The decision this past week by the Danish government to kill millions of mink because of coronavirus concerns, effectively wiping out a major national industry, has put the spotlight on simmering worries among scientists and conservationists about the vulnerability of animals to the pandemic virus and what infections among animals could mean for humans.

The most disturbing possibility is that the virus could mutate in animals and become more transmissible or more dangerous to humans. In Denmark, the virus has shifted from humans to mink and back to humans, and has mutated in the process. Mink are the only animals known to have passed the coronavirus to humans, except for the initial spillover event from an unknown species. Other animals, like cats and dogs, have been infected by exposure to humans, but there are no known cases of people being infected by exposure to their pets.

The versions of the virus that have mutated in mink and spread to humans are not more transmissible or causing more severe illness in humans. But one of the variants, found in 12 people so far, was less responsive to antibodies in lab tests. Danish health authorities worried that the effectiveness of vaccines in development might be diminished for this variant and decided to take all possible measures to stop its spread. This included killing all of the country’s mink and effectively locking down the northern part of the country, where the mutated virus was found.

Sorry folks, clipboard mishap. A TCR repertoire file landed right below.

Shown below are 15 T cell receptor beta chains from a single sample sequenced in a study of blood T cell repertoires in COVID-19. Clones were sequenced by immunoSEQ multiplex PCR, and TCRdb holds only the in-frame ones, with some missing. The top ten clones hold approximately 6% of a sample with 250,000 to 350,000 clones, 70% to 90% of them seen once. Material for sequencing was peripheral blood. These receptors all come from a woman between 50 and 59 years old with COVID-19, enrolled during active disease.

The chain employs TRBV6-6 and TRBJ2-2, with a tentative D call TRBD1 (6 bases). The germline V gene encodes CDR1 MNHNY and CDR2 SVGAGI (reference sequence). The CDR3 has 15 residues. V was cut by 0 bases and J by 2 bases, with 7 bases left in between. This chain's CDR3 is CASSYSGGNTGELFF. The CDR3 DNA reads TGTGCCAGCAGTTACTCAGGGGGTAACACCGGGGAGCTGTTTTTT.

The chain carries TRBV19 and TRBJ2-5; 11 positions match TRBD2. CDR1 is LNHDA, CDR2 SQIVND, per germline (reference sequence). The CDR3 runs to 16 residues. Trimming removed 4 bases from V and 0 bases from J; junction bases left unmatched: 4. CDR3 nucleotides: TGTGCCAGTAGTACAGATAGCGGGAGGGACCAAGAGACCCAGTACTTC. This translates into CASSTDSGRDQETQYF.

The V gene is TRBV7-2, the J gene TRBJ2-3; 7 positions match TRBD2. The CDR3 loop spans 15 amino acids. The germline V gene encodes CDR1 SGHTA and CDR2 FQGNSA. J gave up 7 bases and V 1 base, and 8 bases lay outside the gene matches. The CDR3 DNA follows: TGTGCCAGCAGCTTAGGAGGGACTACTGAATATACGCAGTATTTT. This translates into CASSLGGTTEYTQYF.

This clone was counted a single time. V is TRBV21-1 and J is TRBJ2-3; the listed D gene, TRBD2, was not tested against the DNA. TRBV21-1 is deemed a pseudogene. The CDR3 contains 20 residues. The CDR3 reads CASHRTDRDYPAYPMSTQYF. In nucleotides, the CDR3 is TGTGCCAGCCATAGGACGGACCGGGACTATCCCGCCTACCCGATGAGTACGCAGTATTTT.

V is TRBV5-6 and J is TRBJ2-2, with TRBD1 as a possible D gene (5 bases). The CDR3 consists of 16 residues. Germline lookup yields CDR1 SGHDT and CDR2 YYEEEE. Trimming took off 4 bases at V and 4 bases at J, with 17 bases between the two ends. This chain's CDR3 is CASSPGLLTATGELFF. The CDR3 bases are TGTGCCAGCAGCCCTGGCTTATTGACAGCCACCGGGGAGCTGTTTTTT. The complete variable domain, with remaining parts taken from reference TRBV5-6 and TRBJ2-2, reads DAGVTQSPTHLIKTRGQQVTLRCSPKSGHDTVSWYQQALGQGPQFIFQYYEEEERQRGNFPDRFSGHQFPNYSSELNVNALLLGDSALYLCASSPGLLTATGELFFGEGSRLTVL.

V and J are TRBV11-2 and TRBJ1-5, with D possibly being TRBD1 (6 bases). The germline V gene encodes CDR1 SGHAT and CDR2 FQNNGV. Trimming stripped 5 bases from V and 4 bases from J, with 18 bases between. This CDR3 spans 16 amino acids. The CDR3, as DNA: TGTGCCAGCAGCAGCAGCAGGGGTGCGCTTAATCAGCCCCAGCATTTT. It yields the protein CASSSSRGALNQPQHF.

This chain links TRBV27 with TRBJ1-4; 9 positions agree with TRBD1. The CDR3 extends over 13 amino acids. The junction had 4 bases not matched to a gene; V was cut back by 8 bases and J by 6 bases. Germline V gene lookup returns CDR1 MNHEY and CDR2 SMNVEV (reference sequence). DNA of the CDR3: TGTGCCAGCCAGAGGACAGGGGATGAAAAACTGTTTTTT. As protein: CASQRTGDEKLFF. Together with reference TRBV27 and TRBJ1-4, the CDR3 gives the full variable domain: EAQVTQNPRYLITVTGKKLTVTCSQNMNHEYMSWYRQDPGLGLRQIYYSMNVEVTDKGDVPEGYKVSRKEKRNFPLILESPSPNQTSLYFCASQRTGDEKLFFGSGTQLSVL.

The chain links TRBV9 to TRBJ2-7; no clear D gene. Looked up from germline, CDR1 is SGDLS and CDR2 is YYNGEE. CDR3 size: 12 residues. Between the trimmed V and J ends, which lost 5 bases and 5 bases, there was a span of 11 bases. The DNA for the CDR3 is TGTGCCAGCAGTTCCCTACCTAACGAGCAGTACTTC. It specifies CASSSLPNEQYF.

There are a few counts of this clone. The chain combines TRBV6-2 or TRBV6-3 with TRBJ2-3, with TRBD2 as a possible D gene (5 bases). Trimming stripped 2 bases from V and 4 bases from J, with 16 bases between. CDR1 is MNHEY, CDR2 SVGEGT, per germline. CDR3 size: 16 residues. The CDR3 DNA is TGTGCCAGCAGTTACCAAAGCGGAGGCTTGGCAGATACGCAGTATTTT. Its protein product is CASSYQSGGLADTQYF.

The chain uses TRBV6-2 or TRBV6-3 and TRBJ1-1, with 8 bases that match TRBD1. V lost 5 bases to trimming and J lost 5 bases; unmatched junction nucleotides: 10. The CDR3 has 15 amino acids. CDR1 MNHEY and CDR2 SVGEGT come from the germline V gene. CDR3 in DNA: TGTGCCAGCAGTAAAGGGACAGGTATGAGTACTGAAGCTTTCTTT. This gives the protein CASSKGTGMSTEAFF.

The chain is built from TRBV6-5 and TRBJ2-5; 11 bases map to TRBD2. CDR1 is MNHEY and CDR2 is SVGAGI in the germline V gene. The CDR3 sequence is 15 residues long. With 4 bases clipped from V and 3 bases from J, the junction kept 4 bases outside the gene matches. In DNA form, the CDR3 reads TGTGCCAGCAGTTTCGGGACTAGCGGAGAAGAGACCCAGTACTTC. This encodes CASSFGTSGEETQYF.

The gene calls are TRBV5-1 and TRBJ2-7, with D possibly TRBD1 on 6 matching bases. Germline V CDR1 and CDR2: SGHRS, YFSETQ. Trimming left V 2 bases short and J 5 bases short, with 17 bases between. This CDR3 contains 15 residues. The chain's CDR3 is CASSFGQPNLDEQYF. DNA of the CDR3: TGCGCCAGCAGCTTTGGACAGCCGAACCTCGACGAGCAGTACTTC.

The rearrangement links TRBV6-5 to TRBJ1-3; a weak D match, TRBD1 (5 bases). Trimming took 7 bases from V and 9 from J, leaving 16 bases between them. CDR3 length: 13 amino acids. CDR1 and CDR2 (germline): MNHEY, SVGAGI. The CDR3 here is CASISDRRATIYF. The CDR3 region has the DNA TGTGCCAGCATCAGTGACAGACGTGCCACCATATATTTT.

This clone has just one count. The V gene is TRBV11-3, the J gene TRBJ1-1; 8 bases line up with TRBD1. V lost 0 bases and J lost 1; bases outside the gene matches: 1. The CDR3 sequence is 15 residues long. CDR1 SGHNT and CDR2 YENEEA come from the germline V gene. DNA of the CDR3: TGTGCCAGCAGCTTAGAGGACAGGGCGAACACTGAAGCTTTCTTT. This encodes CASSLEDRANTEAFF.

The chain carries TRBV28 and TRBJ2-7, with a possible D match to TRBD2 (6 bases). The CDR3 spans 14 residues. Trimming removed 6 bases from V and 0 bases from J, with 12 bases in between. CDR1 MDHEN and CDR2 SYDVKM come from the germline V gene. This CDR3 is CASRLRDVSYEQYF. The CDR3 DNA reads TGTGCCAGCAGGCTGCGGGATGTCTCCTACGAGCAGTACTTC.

Mink are not the only animals that can be infected with the coronavirus. Dogs, cats, tigers, hamsters, monkeys, ferrets and genetically engineered mice have also been infected.

Dogs and cats, including tigers, seem to suffer few ill effects. The other animals, which are used in laboratory experiments, have exhibited varying responses. Farmed mink, however, have died in large numbers in Europe and in the United States, perhaps partly because of the crowded conditions on those ranches, which could increase the amount of exposure.

Public health experts worry that any species capable of infection could become a reservoir that allowed the virus to reemerge at any time and infect people. The virus would likely mutate in other animal species as it has been shown to do in mink. Although most mutations are likely to be harmless, SARS-CoV-2 conceivably could recombine with another coronavirus and become more dangerous.